As youngsters end their summer break and flood back into schools today, parents are breathing sighs of relief and taking a quick inhale as seasonal concerns return.
Will their child get along with the new teacher and like his courses? Is the workload going to be reasonable? Will he get along with other students? Might she be bullied?
Probably near the bottom of the list is whether their student will make it to school and home safely, but statistics on two fronts suggest it's worth considering.
Preliminary figures from the B.C. coroner show car crashes are the most preventable cause of death for kids - an average of 820 children are hurt and eight are killed in the Southern Interior every year.
Of course, this is for all travel, not just while commuting to school, but they're sobering numbers.
Stats also show that distracted driving continues to be one of the main causes of car accidents in B.C., accounting for a quarter of all fatal crashes in the last five years.
According to ICBC spokesman Mark Milner, a driver is four times more likely to crash while talking on a cellphone - be it handheld or hands-free, they're both distracting - and 23 times more likely to be in an accident if texting while driving.
Talking or texting isn't just another momentary distraction that drivers cope with whenever they're behind the wheel. Several minutes or more of multi-tasking creates a high risk.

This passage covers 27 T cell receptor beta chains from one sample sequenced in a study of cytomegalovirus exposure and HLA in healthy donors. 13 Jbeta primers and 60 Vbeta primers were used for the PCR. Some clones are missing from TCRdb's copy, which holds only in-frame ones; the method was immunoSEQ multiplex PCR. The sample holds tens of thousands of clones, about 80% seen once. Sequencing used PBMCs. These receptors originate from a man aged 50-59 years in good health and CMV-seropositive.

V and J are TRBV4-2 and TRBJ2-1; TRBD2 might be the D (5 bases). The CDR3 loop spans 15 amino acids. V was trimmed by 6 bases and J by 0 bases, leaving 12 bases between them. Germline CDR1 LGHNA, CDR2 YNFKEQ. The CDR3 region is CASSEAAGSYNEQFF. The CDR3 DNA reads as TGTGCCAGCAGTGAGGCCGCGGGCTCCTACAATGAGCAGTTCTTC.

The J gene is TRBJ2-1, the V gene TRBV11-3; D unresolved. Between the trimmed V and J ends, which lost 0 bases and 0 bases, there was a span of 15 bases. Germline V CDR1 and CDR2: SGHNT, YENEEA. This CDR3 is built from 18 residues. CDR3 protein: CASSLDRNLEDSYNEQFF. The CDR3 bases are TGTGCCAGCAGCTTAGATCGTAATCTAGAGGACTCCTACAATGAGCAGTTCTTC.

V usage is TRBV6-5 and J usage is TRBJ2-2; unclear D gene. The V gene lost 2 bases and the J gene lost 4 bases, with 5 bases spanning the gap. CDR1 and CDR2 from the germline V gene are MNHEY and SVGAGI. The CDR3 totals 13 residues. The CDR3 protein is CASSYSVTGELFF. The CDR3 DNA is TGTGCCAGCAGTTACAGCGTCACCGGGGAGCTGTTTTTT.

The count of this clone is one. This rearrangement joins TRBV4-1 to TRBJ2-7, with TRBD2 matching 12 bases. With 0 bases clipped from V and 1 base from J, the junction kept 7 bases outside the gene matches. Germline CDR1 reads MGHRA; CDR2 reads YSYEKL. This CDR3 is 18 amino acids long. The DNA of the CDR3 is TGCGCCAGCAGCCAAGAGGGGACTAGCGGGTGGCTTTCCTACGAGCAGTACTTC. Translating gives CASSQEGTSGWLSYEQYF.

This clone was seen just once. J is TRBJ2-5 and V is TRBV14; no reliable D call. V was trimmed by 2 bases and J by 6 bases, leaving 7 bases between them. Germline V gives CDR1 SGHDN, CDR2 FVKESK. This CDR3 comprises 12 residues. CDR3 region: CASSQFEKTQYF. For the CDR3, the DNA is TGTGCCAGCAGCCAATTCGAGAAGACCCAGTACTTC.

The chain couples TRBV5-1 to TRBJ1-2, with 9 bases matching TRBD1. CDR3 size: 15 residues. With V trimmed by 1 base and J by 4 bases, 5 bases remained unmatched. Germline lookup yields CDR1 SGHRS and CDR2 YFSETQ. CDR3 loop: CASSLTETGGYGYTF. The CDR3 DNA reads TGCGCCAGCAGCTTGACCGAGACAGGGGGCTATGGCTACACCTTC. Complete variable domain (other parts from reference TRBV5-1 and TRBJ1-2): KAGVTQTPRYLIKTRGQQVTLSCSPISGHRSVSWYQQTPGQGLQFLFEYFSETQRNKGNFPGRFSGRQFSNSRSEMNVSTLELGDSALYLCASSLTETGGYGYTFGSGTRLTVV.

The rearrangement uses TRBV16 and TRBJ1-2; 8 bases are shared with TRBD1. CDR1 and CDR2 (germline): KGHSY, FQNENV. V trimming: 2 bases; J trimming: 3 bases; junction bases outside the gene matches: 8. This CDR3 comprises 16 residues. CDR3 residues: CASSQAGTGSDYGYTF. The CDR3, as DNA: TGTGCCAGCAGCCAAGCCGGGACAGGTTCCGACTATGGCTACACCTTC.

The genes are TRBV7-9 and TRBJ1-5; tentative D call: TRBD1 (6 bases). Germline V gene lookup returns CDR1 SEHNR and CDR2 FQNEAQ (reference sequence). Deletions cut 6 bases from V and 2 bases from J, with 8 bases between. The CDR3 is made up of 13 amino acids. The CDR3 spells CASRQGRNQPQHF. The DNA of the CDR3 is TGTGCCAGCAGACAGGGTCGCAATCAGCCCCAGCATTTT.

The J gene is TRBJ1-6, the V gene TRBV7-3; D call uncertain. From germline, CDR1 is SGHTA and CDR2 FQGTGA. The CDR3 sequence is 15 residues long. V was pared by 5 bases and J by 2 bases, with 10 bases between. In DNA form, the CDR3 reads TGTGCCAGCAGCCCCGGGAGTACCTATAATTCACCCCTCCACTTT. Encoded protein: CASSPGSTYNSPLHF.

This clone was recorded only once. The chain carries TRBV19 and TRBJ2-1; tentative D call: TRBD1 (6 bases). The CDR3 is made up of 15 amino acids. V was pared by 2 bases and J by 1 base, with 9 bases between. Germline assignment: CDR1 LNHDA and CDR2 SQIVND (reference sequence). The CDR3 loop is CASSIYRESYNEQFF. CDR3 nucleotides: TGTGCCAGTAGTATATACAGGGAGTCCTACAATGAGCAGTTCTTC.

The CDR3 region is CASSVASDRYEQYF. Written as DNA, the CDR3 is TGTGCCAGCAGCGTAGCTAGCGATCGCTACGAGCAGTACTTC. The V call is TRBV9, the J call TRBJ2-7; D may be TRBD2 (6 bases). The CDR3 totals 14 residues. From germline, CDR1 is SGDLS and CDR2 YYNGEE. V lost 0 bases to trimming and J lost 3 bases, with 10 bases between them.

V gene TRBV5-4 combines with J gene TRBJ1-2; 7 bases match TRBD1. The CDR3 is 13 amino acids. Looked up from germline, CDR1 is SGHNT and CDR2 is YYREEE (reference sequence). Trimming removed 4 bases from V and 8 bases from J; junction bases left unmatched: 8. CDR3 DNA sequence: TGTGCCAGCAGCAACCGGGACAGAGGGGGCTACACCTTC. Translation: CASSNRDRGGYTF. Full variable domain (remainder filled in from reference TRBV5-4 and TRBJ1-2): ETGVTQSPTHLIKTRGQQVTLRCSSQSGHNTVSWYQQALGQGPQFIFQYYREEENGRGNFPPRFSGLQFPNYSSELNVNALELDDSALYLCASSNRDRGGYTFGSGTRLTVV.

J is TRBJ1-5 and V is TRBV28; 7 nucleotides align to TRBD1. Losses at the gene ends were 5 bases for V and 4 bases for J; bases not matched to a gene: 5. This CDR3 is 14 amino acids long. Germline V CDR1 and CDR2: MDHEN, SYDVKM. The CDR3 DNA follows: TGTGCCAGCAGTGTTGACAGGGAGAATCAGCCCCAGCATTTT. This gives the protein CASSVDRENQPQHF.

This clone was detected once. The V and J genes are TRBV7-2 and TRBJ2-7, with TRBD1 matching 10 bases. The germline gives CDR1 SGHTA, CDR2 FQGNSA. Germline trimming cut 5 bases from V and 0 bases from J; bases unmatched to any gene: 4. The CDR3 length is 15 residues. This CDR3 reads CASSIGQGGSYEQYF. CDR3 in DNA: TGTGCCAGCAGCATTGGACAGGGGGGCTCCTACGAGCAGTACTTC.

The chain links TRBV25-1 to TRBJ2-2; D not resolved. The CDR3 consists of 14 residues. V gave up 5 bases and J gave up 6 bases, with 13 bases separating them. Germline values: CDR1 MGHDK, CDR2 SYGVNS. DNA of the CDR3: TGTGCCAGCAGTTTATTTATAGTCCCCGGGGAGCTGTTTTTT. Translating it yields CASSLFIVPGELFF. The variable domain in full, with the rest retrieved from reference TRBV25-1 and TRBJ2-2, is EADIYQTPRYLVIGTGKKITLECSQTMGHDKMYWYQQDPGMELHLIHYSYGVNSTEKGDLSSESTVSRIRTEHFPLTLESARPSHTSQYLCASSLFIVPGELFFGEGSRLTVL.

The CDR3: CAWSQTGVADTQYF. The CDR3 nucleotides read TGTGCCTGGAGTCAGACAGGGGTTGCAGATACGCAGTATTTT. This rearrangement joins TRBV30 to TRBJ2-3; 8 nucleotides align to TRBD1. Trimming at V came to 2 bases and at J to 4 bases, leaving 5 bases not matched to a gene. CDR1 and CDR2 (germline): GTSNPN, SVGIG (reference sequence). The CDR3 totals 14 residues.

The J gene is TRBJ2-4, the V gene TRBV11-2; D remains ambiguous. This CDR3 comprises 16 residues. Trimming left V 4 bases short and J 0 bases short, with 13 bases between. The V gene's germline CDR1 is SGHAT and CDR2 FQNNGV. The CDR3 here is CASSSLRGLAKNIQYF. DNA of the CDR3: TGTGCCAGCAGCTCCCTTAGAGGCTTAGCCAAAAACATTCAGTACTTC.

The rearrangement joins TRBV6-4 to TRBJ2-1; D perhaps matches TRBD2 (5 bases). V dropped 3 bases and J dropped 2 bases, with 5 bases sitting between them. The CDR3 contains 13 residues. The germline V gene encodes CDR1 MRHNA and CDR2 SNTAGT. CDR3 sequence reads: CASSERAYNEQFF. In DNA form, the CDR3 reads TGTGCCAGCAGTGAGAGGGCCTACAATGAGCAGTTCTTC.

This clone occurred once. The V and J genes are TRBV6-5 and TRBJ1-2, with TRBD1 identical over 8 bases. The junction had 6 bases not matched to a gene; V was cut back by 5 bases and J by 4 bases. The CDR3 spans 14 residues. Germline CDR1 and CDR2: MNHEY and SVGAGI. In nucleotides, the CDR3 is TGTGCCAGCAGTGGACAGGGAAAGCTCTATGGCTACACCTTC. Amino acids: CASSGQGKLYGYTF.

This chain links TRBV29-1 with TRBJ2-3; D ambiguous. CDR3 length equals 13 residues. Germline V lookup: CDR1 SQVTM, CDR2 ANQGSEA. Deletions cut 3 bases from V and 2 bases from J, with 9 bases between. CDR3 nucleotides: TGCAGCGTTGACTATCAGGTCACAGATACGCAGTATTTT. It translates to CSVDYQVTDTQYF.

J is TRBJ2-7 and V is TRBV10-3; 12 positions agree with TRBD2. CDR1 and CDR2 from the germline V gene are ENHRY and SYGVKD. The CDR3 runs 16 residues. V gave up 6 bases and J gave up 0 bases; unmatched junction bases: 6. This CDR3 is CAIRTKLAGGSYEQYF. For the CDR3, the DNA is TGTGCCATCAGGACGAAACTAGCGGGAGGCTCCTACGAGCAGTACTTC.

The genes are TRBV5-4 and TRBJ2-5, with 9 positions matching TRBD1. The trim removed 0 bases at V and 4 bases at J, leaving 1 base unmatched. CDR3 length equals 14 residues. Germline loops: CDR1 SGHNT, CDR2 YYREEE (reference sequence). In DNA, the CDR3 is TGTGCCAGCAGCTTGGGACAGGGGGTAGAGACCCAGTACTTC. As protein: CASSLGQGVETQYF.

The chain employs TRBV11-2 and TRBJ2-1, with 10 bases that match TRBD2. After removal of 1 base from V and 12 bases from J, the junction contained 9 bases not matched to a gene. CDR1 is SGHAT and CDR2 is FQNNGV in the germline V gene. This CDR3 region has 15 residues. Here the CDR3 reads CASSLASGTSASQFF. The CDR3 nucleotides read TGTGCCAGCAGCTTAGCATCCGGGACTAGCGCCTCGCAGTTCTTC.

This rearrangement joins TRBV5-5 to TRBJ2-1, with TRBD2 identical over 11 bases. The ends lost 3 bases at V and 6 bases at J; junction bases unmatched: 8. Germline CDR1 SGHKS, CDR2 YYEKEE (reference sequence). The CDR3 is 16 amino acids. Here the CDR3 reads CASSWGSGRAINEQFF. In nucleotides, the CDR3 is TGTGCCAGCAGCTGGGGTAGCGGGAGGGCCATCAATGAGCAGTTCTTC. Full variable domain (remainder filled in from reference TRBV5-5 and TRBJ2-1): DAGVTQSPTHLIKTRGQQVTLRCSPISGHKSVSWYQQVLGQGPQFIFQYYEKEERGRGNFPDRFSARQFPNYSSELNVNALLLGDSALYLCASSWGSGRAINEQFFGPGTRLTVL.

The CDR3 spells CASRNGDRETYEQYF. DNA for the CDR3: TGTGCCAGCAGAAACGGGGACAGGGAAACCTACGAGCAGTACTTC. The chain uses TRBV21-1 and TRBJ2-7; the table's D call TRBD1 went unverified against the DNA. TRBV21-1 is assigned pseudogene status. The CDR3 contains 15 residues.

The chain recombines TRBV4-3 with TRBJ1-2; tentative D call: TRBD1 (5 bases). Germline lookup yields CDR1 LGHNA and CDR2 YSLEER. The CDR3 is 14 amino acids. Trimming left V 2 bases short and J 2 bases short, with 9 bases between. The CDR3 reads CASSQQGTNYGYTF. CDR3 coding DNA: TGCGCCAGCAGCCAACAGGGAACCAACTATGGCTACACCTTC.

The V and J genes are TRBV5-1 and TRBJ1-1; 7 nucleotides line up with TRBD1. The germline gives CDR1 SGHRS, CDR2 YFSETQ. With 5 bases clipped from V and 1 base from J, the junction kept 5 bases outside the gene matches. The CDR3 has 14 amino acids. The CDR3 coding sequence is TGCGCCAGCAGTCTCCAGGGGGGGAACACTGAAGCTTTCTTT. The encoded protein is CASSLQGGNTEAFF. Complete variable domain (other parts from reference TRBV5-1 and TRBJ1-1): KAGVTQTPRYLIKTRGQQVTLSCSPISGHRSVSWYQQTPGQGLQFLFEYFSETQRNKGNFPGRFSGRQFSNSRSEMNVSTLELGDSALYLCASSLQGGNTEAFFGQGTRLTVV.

"Really, the distraction is the conversation itself," Milner said. "It's likely a little bit worse with a handheld as you're driving with only one hand on the wheel, limiting your range of motion" and slowing response time.
ICBC launched some new cellphone ringtones this week that people can download for free with catchy names like Texty Lady and Voicemail My Heart.
The objective isn't necessarily that drivers won't answer their phone just because of a ringtone, but to get people thinking about whether they should take calls while on the road.
You can bet parents will be doing all they can to remind their little ones to watch for cars, make eye contact when crossing the road and the usual safety tips, but it's up to the rest of us to help keep them safe, too.
After a summer without school children on the move, drivers have to re-adjust their thinking, and school zones in particular require extra caution.
We Say editorials represent the viewpoint of The Daily News and are written by publisher Tim Shoults, city editor Tracy Gilchrist, or associate news editors Dan Spark and Mark Rogers.